Ok what have we learned so far…
The IP ID field is needed for the fragmentation process and MUST be a unique tupel in for the following combination of source|destination|protocol|identification
My interpretation of the RFC 791is:
The IP ID is only mandatory, if FRAGMENTATION is ALLOWED. But then the IP ID MUST be unique in the combination of source|destination|protocol|identification for 2MSL. It is not allowed to generate the IP ID based at a Layer4-Session.
Also we have seen so far that it is not allowed for any device to ignore the “Do not Fragment Bit” (DNF), so with knowing that, an unique IP ID is not mandatory in cases where “Do not Fragment” is set.
Let´s see what has happened after the year 1981.
At the year 1989 we got the we have the RFC 1122 ” Requirements for Internet Hosts — Communication Layers
18.104.22.168 Identification: RFC-791 Section 3.2 When sending an identical copy of an earlier datagram, a host MAY optionally retain the same Identification field in the copy. DISCUSSION: Some Internet protocol experts have maintained that when a host sends an identical copy of an earlier datagram, the new copy should contain the same Identification value as the original. There are two suggested advantages: (1) if the datagrams are fragmented and some of the fragments are lost, the receiver may be able to reconstruct a complete datagram from fragments of the original and the copies; (2) a congested gateway might use the IP Identification field (and Fragment Offset) to discard duplicate datagrams from the queue. However, the observed patterns of datagram loss in the Internet do not favor the probability of retransmitted fragments filling reassembly gaps, while other mechanisms (e.g., TCP repacketizing upon retransmission) tend to prevent retransmission of an identical datagram [IP:9]. Therefore, we believe that retransmitting the same Identification field is not useful. Also, a connectionless transport protocol like UDP would require the cooperation of the application programs to retain the same Identification value in identical datagrams.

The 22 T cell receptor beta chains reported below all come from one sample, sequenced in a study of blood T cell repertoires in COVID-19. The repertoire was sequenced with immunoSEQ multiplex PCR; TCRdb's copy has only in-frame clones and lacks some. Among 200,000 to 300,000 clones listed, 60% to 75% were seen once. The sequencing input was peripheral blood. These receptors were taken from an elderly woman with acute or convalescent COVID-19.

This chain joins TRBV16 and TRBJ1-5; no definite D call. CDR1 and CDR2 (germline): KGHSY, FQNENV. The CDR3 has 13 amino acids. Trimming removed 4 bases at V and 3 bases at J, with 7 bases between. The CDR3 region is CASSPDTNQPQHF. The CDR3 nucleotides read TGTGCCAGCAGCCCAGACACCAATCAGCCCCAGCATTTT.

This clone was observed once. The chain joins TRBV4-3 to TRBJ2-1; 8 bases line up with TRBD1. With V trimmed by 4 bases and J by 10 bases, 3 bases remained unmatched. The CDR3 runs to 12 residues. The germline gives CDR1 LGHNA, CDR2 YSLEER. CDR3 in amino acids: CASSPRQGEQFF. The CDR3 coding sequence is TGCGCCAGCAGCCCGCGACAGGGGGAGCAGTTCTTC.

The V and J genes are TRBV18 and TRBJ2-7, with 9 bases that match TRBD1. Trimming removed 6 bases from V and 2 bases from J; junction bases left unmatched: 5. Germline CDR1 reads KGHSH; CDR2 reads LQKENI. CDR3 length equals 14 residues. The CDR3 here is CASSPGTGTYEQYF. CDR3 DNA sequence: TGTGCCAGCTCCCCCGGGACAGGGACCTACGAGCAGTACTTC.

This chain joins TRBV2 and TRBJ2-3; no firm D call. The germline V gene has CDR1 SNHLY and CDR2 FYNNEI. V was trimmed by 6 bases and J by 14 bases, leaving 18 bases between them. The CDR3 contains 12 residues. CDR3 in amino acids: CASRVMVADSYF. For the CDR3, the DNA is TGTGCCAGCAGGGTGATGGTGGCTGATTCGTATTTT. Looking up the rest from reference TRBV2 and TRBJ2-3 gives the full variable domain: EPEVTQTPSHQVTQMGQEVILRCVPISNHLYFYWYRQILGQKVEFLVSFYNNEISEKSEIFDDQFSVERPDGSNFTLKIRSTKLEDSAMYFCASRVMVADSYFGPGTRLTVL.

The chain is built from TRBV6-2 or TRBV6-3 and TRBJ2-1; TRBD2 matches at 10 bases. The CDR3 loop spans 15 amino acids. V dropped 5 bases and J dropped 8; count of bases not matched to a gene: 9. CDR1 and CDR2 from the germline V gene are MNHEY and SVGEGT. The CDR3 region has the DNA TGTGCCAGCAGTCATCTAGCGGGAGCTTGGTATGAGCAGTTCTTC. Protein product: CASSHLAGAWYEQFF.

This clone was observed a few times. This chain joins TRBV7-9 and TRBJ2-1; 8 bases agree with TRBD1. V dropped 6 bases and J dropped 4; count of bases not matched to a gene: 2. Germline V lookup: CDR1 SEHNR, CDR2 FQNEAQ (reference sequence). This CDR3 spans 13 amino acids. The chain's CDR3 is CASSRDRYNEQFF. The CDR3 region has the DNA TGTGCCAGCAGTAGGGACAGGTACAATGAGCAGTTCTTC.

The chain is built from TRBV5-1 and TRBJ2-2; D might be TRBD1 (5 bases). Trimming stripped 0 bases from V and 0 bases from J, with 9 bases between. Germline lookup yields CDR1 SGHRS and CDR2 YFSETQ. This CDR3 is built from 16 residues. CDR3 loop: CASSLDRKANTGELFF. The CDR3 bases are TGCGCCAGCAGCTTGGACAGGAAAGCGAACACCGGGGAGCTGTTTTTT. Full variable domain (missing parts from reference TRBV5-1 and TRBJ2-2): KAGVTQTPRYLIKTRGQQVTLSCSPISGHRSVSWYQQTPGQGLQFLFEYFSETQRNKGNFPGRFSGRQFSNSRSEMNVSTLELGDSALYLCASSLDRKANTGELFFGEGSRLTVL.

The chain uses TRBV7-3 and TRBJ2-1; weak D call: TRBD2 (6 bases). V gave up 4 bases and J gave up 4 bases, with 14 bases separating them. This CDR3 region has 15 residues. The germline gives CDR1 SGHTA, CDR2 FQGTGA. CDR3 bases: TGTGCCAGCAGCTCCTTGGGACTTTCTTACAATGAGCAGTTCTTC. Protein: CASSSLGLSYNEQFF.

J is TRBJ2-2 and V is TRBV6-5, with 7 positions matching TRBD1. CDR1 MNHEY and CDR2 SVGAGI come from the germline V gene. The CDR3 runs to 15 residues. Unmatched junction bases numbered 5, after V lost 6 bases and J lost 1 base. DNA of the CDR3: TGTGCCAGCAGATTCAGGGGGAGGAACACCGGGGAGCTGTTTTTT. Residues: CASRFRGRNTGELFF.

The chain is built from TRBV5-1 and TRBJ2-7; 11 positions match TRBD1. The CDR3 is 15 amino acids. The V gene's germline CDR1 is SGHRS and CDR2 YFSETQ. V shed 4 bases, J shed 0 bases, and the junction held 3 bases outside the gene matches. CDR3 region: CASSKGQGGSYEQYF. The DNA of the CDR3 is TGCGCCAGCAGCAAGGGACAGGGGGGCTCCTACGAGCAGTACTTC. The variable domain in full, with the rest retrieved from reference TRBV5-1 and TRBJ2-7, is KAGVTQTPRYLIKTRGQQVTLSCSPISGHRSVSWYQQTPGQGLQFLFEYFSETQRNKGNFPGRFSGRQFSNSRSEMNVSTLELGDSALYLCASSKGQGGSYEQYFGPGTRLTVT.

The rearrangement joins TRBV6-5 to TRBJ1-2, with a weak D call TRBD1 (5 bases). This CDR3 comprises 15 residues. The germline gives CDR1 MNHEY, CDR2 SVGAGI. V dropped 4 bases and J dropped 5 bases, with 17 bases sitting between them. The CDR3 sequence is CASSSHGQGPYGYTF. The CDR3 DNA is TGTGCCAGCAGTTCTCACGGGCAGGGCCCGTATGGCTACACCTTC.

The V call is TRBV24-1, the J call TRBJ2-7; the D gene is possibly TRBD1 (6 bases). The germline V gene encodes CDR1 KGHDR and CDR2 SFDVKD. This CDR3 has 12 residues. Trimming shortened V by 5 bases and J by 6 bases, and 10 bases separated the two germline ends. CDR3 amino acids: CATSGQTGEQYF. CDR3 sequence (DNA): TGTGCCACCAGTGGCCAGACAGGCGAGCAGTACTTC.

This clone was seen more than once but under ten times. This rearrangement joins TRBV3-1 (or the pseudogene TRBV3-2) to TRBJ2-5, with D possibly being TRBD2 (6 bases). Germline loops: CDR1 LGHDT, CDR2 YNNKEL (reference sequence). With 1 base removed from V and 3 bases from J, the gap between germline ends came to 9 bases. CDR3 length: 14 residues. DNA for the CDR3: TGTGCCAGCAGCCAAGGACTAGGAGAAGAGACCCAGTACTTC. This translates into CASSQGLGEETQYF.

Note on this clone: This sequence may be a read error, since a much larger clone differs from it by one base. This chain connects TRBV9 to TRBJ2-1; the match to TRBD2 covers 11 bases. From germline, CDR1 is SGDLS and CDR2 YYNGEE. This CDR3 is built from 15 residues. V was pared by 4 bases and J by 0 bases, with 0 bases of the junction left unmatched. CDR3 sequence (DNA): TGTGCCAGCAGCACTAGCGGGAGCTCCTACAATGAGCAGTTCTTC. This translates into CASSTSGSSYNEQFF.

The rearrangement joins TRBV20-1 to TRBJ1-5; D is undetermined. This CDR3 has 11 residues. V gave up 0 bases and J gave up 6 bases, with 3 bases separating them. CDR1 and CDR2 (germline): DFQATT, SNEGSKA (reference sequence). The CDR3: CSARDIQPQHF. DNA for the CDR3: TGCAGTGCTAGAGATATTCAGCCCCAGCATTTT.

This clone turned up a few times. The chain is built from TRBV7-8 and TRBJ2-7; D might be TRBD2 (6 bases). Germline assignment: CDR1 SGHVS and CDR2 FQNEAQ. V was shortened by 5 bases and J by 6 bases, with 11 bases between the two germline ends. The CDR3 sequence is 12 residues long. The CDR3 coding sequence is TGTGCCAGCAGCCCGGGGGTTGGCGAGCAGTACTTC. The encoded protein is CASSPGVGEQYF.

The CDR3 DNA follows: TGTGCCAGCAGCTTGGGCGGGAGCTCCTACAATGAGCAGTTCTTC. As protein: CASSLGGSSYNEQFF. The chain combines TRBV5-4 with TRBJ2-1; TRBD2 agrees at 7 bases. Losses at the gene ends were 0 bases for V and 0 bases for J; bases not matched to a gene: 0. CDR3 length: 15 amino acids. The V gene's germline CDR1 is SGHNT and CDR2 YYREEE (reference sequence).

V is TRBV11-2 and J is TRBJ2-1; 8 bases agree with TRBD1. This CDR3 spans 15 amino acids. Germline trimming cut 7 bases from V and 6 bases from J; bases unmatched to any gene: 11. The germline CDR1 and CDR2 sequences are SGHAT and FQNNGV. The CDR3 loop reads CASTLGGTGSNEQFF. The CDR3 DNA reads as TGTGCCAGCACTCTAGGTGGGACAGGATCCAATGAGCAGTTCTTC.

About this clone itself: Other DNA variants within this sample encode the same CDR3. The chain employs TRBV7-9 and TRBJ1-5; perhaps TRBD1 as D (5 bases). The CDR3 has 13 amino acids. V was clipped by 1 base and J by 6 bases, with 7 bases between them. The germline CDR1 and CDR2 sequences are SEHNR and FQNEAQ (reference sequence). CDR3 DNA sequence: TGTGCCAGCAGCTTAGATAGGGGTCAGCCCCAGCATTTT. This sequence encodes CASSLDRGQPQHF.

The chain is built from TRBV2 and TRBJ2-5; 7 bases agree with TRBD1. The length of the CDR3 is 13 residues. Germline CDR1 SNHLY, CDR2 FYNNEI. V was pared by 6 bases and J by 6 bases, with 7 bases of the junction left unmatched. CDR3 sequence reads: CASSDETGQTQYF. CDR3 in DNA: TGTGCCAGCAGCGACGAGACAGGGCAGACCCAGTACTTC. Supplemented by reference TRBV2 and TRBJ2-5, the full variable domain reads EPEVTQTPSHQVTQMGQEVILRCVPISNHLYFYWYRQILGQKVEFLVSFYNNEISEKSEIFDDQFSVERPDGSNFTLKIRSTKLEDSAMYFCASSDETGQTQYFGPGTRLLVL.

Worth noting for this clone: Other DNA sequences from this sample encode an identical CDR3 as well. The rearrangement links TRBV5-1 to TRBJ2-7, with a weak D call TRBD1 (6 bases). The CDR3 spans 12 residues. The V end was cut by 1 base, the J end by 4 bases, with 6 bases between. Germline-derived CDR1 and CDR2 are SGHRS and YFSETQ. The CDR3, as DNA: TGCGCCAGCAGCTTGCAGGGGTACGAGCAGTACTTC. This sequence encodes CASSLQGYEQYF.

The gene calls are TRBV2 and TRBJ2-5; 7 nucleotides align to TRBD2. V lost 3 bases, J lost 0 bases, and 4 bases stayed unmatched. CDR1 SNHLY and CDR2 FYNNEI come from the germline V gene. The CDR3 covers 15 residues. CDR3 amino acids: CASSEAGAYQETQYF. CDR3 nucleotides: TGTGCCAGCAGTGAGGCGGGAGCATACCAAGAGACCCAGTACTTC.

Here they repeat the behaviour of the RFC 791, that a datagramm could be send with the same IP ID. But they don´t suggest it anymore.
And now we have the RFC 6864 “Updated Specifications of the IPv4 ID Field” of the year 2013
With the the meaningful name “Updated Specification of the IPv4 ID Field”. Wow an own RFC for the IP ID Field.
I have posted here just the stuff which I think is very important for everybody who is is interested at the IP protocol but I really recommend to read the RFC 6864. He is not long but full of actual information and behaviour.